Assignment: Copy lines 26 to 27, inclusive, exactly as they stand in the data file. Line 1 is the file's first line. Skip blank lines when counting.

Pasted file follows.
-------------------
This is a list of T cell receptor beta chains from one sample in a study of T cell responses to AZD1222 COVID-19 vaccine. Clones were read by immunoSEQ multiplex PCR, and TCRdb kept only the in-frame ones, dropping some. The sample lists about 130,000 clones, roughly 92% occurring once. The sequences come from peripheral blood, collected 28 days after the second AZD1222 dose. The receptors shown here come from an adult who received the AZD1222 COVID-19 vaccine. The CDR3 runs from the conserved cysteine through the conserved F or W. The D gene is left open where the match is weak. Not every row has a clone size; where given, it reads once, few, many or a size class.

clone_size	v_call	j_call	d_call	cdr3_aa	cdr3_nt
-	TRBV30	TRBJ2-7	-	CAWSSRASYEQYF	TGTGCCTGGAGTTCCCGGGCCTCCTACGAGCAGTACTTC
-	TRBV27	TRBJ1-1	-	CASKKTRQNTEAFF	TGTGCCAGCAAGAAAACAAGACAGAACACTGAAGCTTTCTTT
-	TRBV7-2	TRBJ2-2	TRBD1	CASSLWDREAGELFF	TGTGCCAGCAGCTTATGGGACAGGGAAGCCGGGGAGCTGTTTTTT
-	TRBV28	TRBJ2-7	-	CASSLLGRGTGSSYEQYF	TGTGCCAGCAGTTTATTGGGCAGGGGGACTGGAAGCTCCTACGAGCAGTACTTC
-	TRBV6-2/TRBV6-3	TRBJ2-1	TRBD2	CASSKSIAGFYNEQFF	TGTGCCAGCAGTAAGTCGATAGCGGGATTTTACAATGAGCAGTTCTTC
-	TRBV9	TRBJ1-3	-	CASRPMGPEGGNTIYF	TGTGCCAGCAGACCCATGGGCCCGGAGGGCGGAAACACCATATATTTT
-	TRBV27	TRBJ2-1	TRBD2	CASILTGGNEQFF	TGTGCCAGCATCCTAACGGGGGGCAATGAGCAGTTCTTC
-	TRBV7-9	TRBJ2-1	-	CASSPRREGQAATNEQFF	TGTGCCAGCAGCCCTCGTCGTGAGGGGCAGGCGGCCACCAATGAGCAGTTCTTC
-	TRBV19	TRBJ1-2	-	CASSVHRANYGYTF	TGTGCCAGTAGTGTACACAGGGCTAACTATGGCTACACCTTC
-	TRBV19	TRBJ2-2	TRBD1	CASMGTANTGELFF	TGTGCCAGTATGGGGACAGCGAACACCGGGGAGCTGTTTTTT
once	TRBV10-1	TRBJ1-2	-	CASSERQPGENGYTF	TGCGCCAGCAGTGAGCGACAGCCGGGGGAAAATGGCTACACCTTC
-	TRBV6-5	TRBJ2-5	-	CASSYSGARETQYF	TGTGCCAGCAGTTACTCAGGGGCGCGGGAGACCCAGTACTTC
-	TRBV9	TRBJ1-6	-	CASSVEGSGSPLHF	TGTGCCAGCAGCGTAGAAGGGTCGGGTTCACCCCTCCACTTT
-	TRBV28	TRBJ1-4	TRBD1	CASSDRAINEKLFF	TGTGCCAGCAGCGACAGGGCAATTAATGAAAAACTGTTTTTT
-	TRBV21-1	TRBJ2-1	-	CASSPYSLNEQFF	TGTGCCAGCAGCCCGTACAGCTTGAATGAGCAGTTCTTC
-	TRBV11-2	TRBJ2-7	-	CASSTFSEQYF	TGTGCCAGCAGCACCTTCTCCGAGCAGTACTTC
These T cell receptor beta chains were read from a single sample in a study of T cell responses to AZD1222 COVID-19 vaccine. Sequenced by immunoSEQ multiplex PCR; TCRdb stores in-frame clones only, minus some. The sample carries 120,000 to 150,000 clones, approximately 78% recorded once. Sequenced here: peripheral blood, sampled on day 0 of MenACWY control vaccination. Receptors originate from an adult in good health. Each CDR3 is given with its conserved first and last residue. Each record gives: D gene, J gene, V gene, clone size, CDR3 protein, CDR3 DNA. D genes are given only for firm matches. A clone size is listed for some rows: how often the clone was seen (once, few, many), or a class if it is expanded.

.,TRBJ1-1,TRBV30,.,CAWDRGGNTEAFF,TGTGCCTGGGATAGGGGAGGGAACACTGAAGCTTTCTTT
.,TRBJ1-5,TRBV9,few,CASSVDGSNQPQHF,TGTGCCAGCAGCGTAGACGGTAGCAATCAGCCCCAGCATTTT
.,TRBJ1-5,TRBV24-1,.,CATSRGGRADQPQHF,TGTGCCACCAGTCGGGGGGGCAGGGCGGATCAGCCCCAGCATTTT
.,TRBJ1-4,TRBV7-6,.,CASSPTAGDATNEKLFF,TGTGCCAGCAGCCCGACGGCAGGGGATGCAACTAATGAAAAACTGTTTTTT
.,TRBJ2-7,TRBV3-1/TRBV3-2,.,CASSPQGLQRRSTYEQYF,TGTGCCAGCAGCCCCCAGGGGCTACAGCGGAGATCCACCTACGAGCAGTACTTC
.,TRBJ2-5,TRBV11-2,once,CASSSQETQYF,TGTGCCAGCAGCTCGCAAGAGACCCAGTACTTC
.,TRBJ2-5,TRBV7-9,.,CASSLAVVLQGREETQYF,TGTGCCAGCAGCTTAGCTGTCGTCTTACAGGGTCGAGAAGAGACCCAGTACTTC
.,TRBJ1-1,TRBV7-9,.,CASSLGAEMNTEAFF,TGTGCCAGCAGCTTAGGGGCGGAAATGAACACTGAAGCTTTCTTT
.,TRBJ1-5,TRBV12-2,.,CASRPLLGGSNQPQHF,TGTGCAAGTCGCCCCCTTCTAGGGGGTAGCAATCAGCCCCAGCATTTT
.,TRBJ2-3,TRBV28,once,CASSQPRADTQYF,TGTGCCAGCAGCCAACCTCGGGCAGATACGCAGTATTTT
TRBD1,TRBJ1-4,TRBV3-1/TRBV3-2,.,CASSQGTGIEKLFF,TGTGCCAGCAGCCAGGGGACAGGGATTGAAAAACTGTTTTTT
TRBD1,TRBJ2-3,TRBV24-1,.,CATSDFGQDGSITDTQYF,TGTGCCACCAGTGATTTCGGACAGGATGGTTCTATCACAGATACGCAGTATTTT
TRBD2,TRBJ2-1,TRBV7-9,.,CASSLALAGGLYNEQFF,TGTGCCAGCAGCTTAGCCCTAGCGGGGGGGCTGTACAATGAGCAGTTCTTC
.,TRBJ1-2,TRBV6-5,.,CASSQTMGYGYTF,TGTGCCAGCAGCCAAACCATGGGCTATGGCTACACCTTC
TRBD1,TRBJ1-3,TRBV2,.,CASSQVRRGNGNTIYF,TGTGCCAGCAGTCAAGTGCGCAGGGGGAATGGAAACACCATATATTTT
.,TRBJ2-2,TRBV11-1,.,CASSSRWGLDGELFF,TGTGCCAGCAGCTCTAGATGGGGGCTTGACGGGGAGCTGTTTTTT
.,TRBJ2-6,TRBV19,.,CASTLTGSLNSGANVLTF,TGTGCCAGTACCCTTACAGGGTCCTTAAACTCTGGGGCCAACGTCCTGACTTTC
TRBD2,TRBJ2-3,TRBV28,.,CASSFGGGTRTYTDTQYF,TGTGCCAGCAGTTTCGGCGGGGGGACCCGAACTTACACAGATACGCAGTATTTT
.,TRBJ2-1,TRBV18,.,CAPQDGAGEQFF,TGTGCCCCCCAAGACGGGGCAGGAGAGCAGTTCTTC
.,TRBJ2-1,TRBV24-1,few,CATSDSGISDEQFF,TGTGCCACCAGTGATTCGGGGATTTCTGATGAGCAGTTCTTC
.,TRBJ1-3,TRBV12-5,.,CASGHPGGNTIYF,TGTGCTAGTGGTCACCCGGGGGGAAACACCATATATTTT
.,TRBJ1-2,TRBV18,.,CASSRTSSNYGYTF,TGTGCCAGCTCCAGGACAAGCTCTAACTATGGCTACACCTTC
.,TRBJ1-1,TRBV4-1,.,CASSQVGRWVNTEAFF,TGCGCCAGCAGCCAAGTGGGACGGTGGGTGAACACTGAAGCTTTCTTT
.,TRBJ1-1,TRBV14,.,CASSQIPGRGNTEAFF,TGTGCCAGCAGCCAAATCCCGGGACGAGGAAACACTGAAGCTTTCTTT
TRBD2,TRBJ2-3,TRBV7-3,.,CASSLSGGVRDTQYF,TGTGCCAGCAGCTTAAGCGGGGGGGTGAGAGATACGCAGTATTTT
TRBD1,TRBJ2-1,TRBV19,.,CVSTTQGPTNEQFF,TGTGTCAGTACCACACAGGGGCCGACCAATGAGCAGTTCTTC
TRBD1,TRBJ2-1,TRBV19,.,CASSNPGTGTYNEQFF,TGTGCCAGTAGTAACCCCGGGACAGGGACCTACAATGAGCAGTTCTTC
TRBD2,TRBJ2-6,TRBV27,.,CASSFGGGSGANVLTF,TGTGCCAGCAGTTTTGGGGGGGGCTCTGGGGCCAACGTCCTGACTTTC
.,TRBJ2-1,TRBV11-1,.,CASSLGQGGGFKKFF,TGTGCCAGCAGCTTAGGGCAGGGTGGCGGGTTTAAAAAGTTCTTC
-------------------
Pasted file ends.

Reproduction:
.,TRBJ2-5,TRBV7-9,.,CASSLAVVLQGREETQYF,TGTGCCAGCAGCTTAGCTGTCGTCTTACAGGGTCGAGAAGAGACCCAGTACTTC
.,TRBJ1-1,TRBV7-9,.,CASSLGAEMNTEAFF,TGTGCCAGCAGCTTAGGGGCGGAAATGAACACTGAAGCTTTCTTT